The B-52s is a band that says yes to you, and you say yes to them. The partiest of all party bands, these bee-hived, flamboyantly fun pop icons gifted us with classics like “Rock Lobster,” “Private Idaho,” “Love Shack” and “Legal Tender,” songs that, through the Technicolor lens of their oversized cats-eye sunglasses, re-imagined our lives as if we were all cartoons, or at least inhabitants of a happier, snappier planet. But all parties eventually dissipate, and after the release of Good Stuff (1992) (which was indeed “good” but not great), it seemed as though the B-52s had retired upstairs for a well-deserved snooze.

The B-52s (their name now changed from the grammatically incorrect B-52’s) stepped back out in 2008 with Funplex. So here was a marketable reason to be out in the public eye touring, making television appearances and whatnot. The album itself, however, is a moot point; among other difficulties, it’s a tough sell to re-package a retro band. If you’re buying a ticket to a B-52s show it’s not because of Funplex. That said, always, always buy that ticket. I know I’ll be shouting, “Tiiiiiiiiin ROOF! Rusted” until my tin roof is rusted and very likely well beyond. – Stacey Pavlick


Nine Inch Nails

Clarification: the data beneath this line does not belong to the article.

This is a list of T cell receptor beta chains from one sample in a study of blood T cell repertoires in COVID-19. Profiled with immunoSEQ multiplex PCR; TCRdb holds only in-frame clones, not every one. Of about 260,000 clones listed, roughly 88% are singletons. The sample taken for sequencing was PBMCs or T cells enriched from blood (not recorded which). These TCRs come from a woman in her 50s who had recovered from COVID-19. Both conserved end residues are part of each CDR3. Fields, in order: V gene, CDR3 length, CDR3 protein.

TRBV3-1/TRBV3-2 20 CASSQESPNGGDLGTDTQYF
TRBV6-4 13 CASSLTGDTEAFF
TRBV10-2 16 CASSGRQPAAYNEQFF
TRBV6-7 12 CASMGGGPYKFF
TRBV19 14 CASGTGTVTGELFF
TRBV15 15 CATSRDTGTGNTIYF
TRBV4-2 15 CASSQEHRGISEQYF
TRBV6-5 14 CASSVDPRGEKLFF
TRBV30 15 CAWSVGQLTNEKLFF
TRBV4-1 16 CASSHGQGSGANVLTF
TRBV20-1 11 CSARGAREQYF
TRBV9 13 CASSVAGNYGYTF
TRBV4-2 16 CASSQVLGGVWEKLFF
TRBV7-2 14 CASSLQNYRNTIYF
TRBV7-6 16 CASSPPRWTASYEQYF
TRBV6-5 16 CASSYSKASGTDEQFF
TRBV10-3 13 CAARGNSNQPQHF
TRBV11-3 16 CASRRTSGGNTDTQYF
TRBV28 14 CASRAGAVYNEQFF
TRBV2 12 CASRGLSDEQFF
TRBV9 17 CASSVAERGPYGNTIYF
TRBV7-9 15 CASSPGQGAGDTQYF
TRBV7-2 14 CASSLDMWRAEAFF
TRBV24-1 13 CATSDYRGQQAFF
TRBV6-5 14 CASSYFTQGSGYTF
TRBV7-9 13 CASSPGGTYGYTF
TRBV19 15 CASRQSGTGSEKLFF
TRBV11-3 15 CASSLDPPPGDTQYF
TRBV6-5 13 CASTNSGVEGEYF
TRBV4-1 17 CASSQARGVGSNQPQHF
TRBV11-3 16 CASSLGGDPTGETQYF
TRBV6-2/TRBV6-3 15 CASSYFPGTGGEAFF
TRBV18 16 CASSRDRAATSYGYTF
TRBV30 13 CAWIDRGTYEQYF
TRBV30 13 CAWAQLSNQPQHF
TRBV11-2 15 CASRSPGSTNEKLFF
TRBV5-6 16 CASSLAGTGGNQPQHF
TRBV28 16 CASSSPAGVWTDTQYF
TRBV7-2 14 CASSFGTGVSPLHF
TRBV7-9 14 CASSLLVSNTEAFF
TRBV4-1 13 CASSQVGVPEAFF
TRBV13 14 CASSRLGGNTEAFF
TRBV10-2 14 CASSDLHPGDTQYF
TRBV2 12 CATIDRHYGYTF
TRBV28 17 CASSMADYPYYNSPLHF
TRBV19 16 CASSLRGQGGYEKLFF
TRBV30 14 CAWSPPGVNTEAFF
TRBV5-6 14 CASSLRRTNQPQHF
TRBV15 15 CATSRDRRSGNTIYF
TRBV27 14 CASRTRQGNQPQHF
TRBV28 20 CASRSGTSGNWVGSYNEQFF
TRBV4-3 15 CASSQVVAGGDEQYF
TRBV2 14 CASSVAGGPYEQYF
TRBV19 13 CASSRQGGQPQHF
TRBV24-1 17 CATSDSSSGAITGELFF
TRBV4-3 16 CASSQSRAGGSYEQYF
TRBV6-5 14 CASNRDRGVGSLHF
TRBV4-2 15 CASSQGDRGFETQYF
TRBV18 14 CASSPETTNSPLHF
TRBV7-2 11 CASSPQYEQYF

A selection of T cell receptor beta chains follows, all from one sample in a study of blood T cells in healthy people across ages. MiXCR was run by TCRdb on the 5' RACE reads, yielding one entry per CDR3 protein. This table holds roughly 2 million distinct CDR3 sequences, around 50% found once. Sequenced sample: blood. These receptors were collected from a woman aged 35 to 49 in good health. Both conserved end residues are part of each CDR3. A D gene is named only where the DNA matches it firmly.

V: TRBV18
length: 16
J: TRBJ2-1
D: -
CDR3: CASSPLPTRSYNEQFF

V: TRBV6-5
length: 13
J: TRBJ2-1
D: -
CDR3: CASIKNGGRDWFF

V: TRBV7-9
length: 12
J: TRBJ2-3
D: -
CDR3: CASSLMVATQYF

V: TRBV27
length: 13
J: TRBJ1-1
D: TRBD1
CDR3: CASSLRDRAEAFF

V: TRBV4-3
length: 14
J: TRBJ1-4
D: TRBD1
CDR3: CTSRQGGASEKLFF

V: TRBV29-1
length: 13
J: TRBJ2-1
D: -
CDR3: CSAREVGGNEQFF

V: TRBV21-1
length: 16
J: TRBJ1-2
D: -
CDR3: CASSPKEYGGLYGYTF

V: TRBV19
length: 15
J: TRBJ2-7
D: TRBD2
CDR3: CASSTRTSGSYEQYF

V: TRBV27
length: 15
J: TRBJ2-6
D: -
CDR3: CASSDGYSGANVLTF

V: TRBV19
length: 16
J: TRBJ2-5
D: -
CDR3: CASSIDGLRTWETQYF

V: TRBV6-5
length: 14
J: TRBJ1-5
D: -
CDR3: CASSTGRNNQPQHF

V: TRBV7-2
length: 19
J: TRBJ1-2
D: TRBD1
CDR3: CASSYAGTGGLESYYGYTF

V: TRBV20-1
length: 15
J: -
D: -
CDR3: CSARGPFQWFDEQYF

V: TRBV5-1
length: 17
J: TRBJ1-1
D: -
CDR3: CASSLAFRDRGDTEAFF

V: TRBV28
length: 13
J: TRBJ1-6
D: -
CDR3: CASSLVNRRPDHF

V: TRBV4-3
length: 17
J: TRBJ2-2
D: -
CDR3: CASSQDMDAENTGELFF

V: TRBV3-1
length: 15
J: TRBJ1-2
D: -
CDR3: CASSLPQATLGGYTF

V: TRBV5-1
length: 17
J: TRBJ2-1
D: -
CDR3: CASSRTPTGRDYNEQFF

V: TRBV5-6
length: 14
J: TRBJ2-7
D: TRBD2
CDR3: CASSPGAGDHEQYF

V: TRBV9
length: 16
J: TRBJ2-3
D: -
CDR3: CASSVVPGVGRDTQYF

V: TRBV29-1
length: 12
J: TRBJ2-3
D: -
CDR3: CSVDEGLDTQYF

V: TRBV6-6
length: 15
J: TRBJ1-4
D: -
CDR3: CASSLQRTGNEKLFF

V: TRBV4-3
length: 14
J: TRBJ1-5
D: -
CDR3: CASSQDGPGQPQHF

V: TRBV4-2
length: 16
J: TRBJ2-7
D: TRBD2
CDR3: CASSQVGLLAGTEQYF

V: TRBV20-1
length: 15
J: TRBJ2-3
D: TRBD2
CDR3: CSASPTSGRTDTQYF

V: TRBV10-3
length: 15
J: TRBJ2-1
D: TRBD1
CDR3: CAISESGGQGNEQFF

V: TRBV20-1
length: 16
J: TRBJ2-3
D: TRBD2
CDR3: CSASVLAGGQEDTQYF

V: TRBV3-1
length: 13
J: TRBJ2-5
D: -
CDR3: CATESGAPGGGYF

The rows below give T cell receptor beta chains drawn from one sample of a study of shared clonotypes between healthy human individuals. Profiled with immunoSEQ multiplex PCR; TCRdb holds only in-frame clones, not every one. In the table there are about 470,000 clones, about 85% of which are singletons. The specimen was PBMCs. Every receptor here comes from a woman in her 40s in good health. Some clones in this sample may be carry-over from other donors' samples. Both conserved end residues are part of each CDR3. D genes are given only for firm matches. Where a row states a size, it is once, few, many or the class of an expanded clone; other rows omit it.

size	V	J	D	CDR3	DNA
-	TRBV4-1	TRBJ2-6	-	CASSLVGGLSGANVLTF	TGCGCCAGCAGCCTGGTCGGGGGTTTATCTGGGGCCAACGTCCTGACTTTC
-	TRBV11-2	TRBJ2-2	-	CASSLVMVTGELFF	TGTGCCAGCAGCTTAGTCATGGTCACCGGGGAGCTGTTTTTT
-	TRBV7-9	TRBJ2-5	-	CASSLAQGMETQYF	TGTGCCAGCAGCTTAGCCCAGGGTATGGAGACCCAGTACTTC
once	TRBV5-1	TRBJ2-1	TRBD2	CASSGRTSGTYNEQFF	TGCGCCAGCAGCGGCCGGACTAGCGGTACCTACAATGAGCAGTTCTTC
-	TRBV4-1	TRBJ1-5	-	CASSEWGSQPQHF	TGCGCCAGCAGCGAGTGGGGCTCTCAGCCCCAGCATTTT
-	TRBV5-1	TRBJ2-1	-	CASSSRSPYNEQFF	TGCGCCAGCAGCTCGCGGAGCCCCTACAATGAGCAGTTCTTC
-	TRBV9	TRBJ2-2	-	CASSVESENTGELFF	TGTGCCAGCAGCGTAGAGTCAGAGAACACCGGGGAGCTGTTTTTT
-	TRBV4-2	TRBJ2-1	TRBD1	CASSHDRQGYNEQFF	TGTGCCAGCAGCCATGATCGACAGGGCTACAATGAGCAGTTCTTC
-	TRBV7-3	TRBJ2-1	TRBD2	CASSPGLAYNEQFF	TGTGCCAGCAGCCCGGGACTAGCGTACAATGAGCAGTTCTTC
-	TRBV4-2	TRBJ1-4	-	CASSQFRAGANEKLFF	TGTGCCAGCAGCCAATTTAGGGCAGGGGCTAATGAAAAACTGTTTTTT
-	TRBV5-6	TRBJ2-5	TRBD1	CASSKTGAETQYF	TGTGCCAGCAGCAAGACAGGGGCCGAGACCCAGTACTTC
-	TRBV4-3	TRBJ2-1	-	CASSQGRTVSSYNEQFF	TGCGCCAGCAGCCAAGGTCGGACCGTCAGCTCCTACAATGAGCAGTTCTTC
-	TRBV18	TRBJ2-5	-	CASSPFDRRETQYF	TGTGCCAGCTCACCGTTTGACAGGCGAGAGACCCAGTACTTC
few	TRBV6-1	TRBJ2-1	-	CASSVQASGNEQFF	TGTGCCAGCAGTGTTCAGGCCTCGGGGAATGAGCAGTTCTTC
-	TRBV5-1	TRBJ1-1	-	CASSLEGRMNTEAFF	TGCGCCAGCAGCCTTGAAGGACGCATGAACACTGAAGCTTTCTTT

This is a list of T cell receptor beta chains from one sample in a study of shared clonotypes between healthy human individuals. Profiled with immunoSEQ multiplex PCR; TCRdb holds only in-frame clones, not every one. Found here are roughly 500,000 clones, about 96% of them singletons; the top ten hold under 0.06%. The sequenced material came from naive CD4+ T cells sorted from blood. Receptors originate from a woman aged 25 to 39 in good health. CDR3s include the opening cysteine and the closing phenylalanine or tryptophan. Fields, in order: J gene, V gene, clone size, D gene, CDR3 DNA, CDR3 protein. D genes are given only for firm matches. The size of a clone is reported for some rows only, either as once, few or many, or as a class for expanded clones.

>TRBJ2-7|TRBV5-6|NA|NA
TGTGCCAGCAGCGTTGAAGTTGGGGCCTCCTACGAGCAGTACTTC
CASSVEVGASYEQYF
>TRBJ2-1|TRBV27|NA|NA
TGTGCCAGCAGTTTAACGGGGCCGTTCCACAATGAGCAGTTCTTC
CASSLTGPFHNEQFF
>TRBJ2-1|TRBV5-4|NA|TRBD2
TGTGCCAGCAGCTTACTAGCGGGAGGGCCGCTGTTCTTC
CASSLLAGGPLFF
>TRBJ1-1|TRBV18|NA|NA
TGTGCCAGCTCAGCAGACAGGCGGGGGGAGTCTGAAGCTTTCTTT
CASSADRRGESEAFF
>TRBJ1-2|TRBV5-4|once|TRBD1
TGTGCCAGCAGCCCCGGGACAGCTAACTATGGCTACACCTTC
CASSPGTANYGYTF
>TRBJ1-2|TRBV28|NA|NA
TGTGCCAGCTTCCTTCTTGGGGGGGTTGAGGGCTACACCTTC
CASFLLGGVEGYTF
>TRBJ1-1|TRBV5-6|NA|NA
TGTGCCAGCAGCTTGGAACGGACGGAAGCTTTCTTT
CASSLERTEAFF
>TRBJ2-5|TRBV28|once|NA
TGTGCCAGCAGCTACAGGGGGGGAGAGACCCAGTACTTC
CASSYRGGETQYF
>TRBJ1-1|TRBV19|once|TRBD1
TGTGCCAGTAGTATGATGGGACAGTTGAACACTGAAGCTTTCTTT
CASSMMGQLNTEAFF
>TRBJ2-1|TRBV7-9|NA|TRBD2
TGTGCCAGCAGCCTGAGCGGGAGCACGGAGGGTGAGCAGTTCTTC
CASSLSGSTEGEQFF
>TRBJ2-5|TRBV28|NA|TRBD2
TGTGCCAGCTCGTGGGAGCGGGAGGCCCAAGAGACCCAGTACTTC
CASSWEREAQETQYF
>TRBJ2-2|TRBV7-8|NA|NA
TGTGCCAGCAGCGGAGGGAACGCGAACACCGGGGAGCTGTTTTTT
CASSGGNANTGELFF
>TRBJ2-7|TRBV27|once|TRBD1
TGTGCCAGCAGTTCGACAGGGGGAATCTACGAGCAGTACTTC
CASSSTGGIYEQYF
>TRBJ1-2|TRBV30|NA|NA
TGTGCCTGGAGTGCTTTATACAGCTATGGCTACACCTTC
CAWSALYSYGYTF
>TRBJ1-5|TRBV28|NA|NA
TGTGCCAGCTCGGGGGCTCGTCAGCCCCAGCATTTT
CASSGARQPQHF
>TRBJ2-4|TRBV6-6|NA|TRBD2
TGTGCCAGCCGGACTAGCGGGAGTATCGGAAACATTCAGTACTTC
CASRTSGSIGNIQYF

The best Nine Inch Nails albums were always big, dumb and loud, as restlessly dismissive of tonal boundaries as they were of good taste and good sense. It’s for this reason a decade’s worth of small-scale projects has left Trent Reznor’s one-man band looking limp and defeated. Albums like With Teeth and Year Zero are still dumb and loud, mining crude post-apocalypse fantasies and flat, churlish rage, but they also stick to the clearly prescribed limits that they set for themselves, which makes them small, limited albums. There’s been nothing of the monumental scale to challenge something like The Fragile, which hedged its sloppy overabundance of ideas in torrents of flash, noise and Adrian Belew guitar solos, or the superior The Downward Spiral, with its pitch black nihilism and screeching love for transgression. Sliding past 40 years of age, Reznor and his formerly ripe anger have gone slack, replaced by a Henry Rollins haircut and muscles that have popped up onto his body like rogue zits. His late decade retreat onto the Internet, rather than striking out into the future of music, felt mostly like an admission of failure. – Jesse Cataldo